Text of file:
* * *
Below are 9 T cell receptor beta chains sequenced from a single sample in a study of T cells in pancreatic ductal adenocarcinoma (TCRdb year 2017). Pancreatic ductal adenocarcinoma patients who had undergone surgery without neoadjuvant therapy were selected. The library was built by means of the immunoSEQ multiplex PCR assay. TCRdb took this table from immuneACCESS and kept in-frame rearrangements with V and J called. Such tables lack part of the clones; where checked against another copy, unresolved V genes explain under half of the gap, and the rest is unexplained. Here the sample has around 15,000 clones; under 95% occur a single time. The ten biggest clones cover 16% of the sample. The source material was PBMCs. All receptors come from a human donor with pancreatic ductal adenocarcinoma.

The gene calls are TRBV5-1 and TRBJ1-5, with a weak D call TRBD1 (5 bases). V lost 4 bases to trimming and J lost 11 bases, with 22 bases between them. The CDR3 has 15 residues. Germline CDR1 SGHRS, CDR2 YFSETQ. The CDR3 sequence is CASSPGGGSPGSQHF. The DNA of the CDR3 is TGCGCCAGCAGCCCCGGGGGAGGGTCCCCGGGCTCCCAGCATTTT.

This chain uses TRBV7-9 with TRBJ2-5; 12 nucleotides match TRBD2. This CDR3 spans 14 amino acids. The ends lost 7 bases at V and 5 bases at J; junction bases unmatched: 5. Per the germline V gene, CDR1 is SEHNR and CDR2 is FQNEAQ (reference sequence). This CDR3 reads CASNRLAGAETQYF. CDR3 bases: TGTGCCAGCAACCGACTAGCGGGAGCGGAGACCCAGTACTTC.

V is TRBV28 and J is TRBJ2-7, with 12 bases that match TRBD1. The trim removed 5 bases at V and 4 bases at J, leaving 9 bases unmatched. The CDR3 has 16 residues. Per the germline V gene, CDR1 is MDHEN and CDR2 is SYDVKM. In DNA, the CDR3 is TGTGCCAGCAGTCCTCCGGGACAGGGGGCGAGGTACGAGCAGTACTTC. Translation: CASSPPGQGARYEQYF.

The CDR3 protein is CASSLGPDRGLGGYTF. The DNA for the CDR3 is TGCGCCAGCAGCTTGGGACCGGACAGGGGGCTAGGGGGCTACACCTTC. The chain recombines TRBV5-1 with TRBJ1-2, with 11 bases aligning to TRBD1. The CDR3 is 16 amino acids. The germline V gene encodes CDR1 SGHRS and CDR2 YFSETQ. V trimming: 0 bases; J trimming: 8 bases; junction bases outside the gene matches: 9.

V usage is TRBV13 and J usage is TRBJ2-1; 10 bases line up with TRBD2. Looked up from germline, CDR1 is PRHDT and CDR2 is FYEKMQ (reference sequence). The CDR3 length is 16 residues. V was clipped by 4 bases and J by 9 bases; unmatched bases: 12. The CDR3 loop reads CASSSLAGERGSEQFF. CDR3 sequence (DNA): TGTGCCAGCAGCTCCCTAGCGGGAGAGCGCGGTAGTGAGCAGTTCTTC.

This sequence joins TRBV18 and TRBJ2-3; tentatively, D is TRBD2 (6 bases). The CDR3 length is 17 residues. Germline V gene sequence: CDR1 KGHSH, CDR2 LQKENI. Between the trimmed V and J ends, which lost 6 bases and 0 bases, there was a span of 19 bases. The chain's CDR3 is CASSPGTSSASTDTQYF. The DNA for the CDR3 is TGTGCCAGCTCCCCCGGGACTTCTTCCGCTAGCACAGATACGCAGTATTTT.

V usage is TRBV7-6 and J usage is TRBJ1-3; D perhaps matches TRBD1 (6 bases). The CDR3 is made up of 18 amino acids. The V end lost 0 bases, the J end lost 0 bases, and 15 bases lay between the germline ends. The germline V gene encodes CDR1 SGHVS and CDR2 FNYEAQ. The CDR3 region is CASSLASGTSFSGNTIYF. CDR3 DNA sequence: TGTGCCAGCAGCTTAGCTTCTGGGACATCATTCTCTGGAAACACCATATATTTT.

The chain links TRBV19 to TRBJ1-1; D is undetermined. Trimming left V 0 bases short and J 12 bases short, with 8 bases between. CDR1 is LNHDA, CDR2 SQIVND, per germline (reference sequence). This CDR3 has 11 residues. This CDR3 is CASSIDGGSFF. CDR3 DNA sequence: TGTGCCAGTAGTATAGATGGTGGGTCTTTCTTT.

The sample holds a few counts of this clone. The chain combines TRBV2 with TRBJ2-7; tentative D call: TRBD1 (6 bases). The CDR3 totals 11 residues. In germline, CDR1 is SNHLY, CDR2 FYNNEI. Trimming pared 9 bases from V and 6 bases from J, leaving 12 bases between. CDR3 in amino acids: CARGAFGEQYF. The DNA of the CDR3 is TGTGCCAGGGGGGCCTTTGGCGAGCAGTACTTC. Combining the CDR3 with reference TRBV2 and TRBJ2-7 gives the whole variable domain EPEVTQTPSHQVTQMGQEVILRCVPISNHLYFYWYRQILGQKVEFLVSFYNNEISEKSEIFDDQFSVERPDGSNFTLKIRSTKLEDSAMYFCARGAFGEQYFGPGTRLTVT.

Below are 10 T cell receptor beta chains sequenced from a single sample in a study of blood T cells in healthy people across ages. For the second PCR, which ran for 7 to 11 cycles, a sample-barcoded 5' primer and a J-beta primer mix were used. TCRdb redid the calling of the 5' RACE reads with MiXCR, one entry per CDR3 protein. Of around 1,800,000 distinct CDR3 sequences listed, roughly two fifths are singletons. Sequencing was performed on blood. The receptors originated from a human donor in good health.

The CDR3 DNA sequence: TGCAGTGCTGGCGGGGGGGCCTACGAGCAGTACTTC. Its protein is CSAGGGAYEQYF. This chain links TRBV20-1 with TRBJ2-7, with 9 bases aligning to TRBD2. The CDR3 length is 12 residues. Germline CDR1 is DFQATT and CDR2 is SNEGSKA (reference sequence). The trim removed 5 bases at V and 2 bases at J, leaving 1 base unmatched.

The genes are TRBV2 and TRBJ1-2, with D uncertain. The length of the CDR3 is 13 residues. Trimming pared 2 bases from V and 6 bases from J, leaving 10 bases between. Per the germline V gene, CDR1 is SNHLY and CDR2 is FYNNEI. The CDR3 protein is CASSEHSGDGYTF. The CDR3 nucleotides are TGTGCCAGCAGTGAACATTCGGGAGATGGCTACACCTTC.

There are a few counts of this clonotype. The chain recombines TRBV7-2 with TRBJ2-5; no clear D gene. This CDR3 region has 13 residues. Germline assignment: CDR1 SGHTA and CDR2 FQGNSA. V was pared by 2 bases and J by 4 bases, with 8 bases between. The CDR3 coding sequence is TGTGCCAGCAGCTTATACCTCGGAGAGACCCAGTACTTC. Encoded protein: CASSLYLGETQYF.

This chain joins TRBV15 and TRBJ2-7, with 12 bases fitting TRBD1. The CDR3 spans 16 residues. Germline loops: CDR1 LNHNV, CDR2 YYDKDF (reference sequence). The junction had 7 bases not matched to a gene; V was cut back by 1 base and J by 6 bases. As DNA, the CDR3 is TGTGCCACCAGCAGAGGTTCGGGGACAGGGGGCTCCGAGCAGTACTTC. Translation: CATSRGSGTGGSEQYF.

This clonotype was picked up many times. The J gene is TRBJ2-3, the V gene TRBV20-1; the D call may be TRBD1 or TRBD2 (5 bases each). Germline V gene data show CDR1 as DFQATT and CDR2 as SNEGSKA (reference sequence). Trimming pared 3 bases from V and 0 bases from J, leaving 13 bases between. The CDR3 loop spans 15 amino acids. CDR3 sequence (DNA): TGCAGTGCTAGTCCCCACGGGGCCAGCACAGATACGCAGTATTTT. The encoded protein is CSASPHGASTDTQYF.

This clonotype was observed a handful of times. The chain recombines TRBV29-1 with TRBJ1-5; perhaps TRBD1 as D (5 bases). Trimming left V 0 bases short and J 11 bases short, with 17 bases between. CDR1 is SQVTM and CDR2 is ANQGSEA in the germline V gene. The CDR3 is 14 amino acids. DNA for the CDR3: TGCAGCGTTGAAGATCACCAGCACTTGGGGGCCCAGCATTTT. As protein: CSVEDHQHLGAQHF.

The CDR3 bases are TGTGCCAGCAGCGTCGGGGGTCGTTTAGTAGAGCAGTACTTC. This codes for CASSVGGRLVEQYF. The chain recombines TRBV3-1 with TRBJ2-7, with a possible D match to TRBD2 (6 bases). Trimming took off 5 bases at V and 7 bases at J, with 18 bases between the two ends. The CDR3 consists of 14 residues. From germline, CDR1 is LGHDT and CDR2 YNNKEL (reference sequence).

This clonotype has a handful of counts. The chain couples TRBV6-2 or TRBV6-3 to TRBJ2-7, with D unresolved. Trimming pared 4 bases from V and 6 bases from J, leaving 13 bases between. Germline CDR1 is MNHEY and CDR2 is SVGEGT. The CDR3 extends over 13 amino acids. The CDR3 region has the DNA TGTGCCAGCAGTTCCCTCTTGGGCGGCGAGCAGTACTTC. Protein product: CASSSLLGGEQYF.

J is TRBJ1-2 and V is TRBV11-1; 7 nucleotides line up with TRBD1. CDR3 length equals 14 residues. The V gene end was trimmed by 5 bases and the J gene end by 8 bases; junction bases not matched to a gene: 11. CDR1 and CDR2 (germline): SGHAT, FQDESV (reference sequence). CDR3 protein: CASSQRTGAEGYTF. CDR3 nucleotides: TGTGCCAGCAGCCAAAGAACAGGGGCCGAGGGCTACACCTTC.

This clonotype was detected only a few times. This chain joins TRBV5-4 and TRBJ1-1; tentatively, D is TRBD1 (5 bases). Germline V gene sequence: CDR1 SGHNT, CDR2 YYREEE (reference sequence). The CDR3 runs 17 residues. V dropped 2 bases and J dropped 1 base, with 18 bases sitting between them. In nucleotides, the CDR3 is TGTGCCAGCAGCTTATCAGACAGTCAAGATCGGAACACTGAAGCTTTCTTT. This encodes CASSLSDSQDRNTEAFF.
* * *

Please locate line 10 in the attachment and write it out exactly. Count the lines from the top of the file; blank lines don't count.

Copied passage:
The sample holds a few counts of this clone. The chain combines TRBV2 with TRBJ2-7; tentative D call: TRBD1 (6 bases). The CDR3 totals 11 residues. In germline, CDR1 is SNHLY, CDR2 FYNNEI. Trimming pared 9 bases from V and 6 bases from J, leaving 12 bases between. CDR3 in amino acids: CARGAFGEQYF. The DNA of the CDR3 is TGTGCCAGGGGGGCCTTTGGCGAGCAGTACTTC. Combining the CDR3 with reference TRBV2 and TRBJ2-7 gives the whole variable domain EPEVTQTPSHQVTQMGQEVILRCVPISNHLYFYWYRQILGQKVEFLVSFYNNEISEKSEIFDDQFSVERPDGSNFTLKIRSTKLEDSAMYFCARGAFGEQYFGPGTRLTVT.